Exactly. It is a human foible to project that the rest of the 7 billion people on Earth are more or less like themselves, when in fact this forum represents a tiny tail of the overall distribution.
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Old 06-15-2013, 05:40 PM   #57
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If you do not need the $ @ age 62 and you will live a long time~ Take the delay and the 8%.
Yeah, but that "If you will live a long time" part is hard to nail down! There are several planning areas I could do a better job with if I had that information!
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Old 06-15-2013, 05:55 PM   #58
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For me and DW, it is much more important NOT to be a financial burden on our kids should one of us live to a ripe old age rather than leave them an inheritance. Waiting on SS will accomplish that objective for us.
That's exactly why I plan to delay SS and even my pension as long as is feasible (TBD at the time).

It's also why I plan to budget for us to age 100 and beyond. Not that I'm expecting to live that long, just trying to plan in case it happens.

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Old 06-15-2013, 07:29 PM   #59
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I don't think there is much doubt that some older folks spend less as they age due to poverty driven by declining health, declining mental abilities and just plain old runnin' outa money. We've helped a couple of relatives of my parent's generation in just those kind of circumstances.

Most of the articles I read about the financial status of American seniors don't talk about geezers with pots of gold hidden unspent because they've lost interest in spending but rather talk about the financial plight of many seniors and the importance of continuing safety nets such as SS, Medicare, SNAP, rent subsidies, Medicaid, etc.

My guess is that if you identified the millions of Americans 75 or over who are living at or near the poverty level and gave them some additional income, many of them would choose to spend it and average spending for the overall group would increase.

Seems like it's probably a mixed bag between seniors with plenty of money choosing to spend less and seniors without money (say living on SS only having depleted savings) who would spend more if they had it.
I tend to be suspicious of the census bureaus reporting of financial info, since the way they collect the info is through lengthy phone and in person interviews. Plenty of 75+ year old folks have trouble remembering what they had for dinner last night much less recalling how much money they spent for medicine last month.

I have little doubt that seniors have less desire to buy things as they age, that has been true for me for years. I expect to buying more services as I get older. In services, I'm including things like business class flying, because it is more painful to sit for 6 hours as you get older, meals prepared by others, etc. I think many seniors would spend more for services if they had the money and they weren't part of the greatest generation and still have memories of the depression.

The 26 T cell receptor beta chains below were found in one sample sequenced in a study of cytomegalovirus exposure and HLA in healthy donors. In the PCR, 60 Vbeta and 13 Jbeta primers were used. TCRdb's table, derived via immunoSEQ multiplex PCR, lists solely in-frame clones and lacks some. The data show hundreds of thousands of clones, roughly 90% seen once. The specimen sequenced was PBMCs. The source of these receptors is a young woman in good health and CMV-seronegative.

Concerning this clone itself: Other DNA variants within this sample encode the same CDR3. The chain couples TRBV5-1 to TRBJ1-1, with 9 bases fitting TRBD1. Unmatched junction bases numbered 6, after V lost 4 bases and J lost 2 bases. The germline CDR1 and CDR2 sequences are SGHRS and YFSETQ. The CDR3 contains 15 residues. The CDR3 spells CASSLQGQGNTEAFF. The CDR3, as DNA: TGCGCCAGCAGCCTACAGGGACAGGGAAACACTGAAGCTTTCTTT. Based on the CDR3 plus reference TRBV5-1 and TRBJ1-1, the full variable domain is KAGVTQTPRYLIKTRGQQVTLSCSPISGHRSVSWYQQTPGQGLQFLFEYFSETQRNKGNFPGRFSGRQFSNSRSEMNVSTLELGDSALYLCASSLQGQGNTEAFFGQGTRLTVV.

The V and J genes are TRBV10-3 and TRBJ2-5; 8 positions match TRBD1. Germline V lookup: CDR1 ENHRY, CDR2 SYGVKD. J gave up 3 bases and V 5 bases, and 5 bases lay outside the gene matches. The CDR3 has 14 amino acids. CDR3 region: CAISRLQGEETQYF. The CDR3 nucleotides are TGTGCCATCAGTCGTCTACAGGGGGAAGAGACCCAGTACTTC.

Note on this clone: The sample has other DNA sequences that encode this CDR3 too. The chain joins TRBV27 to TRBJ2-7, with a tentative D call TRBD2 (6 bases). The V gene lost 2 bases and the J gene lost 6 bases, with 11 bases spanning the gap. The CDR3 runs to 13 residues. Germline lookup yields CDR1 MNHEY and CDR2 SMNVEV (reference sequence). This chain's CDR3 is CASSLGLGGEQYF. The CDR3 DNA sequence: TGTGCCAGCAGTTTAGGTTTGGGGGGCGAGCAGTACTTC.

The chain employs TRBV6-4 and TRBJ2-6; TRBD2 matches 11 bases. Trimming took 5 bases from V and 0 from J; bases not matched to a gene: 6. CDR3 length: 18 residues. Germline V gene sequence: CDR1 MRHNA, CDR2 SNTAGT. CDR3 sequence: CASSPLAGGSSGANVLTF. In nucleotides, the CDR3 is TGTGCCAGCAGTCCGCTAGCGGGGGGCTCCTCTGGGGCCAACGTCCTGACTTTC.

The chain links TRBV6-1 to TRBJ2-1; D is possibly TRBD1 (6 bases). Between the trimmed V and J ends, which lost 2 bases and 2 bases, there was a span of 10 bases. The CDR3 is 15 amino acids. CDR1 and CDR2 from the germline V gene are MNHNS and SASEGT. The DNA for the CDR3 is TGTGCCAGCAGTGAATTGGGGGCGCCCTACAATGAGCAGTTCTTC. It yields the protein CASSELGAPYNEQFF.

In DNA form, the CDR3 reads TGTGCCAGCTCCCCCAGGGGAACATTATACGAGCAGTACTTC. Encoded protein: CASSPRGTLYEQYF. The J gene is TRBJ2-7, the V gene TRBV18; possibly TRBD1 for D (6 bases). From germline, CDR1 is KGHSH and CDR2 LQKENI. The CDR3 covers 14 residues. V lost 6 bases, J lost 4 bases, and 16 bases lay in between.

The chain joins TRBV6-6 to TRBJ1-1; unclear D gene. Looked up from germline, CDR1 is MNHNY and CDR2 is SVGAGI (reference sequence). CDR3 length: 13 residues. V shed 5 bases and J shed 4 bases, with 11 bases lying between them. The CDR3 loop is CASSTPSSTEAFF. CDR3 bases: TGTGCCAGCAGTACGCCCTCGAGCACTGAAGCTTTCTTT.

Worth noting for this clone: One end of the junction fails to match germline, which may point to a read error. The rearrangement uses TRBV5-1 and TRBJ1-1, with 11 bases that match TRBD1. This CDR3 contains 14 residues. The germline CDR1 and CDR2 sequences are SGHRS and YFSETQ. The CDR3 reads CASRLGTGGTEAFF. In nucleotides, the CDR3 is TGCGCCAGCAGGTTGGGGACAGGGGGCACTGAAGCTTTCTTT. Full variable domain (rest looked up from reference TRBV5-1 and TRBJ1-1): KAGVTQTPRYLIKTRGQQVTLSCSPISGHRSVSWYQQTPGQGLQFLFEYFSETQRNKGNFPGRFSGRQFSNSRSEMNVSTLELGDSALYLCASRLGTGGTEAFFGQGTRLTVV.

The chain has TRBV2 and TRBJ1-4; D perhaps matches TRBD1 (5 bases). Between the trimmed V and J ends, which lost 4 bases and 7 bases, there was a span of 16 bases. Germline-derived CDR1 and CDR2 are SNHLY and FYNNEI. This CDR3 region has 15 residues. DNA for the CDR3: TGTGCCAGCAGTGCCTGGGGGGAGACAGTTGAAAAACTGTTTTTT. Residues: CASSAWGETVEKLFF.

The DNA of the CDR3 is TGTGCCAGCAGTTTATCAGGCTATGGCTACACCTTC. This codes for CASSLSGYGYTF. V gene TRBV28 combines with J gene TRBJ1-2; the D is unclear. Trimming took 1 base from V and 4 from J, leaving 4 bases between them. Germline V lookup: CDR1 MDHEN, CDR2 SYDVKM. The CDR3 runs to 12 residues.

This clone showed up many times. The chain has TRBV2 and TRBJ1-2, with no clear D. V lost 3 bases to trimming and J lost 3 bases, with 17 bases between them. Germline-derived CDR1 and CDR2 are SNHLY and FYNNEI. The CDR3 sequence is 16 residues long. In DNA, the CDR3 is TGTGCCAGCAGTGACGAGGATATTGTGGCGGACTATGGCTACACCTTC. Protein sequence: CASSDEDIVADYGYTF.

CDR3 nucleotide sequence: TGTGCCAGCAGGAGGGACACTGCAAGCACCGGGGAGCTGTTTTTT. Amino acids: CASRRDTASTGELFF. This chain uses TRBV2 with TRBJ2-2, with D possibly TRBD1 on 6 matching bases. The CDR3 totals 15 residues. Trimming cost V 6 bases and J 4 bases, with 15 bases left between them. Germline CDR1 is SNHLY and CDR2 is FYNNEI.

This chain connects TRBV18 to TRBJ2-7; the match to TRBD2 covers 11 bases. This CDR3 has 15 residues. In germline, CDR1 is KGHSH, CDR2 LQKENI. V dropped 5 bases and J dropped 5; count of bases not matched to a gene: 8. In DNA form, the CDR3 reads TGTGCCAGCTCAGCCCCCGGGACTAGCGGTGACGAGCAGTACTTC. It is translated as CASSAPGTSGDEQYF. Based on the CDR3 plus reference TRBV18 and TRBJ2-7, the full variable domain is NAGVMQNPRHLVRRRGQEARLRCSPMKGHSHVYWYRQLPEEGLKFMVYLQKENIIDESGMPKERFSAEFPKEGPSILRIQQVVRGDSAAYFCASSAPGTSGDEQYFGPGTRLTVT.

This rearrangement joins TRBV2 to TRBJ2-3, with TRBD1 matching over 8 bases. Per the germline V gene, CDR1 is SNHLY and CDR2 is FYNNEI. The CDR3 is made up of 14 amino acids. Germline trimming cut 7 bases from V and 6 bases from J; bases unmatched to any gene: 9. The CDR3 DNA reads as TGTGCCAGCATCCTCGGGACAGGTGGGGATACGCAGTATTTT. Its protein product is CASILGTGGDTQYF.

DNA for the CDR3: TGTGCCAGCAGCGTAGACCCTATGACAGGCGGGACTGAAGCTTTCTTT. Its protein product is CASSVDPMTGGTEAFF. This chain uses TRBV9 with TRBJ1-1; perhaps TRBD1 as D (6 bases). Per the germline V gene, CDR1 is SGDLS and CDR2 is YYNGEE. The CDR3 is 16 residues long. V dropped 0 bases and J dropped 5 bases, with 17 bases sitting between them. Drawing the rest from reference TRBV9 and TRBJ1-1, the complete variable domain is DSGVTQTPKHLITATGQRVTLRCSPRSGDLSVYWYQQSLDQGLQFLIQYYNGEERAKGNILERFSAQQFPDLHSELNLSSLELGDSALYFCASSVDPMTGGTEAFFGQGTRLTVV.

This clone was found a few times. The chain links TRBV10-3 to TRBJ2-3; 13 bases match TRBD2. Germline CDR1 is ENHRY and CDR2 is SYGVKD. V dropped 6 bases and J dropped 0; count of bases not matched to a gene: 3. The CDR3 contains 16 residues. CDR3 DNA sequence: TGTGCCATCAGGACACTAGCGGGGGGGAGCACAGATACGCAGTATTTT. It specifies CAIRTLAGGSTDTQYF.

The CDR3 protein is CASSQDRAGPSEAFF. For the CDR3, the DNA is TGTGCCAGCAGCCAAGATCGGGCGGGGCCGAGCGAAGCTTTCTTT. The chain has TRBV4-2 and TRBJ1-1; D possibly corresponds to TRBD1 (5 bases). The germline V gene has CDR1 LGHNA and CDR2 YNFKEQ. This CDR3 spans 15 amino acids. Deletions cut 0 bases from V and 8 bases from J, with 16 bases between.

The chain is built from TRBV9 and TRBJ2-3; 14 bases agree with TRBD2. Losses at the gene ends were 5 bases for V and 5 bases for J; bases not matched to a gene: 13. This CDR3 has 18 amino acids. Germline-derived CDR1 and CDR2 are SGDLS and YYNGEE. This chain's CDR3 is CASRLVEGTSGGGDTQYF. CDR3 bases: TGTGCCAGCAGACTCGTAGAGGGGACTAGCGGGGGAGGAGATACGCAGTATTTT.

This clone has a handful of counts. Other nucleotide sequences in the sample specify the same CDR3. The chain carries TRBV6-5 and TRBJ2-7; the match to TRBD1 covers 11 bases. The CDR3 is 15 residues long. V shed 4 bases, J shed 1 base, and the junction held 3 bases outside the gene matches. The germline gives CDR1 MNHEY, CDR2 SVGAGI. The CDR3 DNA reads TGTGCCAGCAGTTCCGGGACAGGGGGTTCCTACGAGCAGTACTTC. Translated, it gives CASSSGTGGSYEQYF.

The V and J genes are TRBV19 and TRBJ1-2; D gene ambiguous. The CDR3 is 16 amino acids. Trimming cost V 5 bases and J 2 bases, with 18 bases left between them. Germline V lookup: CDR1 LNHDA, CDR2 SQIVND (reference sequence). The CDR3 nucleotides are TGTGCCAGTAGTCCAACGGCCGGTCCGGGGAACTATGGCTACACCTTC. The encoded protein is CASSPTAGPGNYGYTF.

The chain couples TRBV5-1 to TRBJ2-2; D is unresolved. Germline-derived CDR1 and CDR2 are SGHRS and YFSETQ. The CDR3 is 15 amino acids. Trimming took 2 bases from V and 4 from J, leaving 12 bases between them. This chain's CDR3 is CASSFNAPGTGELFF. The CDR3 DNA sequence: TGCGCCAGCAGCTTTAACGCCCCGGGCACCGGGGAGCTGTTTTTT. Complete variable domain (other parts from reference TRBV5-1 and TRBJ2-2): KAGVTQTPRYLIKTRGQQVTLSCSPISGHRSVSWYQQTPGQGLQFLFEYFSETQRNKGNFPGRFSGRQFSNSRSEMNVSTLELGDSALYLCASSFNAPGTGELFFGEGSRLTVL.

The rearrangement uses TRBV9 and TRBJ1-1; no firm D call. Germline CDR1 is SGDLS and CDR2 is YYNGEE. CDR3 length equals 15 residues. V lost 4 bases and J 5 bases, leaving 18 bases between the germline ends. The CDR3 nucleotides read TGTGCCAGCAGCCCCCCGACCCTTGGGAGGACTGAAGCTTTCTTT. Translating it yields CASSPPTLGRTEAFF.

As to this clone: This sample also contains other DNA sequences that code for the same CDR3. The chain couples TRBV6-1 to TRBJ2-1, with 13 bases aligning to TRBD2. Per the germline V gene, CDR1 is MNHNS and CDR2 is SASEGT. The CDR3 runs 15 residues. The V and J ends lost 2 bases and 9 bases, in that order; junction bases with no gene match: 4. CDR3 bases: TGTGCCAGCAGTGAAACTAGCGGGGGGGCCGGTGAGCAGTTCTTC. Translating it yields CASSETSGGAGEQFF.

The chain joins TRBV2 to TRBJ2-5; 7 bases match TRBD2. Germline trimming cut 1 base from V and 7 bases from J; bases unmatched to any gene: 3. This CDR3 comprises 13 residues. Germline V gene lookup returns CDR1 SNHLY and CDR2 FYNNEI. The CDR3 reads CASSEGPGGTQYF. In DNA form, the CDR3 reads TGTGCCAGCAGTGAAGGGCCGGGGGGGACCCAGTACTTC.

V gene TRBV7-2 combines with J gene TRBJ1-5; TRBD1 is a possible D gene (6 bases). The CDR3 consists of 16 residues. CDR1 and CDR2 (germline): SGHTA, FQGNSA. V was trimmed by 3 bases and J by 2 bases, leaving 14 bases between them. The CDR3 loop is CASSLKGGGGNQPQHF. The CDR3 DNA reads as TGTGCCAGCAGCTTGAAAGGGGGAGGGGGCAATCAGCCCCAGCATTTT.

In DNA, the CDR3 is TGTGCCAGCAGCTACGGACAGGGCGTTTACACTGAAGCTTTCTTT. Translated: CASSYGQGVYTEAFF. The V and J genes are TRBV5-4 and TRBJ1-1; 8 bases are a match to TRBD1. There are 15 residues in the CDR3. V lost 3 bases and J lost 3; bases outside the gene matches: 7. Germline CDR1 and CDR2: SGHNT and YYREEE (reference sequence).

For the poorest 25% of seniors Social Security represent 79% of their income, for the middle 50% 70% of their income. The remaining 20-30% comes from small pensions and depleting savings. There going to save that money for a some necessity down the road, not pay somebody someone to clean their house.

I also have observed that even affluent seniors tend really resistant to purchasing service. If a new refrig costs $1200, well that is what it costs. But if the fence he put up 30 years ago is falling down and he gets a quotes of $1,200 to replace, he'll think that is ridiculous $100 worth of lumber, paint, and hardware and I could do it myself. Of course at 80 he really can't.
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Old 06-16-2013, 12:46 AM   #60
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For the poorest 25% of seniors Social Security represent 79% of their income, for the middle 50% 70% of their income. The remaining 20-30% comes from small pensions and depleting savings. There going to save that money for a some necessity down the road, not pay somebody someone to clean their house.
The problem I have with numbers I see like that is that people who have portfolios, particularly tax deferred portfolios spend from SS first (plus of course any RMDs).

Let's say that you are a married couple and you have combined SS income of $50000. Let's make you age 69 so no RMDs yet. Your spending that you want to spend to be perfectly happy is $70,000. So you withdraw $20,000 from your IRA which is income to you. Total income is $70,000 of which 71% is SS. It sure looks like high dependence on SS. However, in reality you have a portfolio of $3,000,000 and you figure you could have safely withdrawn $120,000 in which case your income would have been $170,000 for the year and SS would have been a much smaller percentage.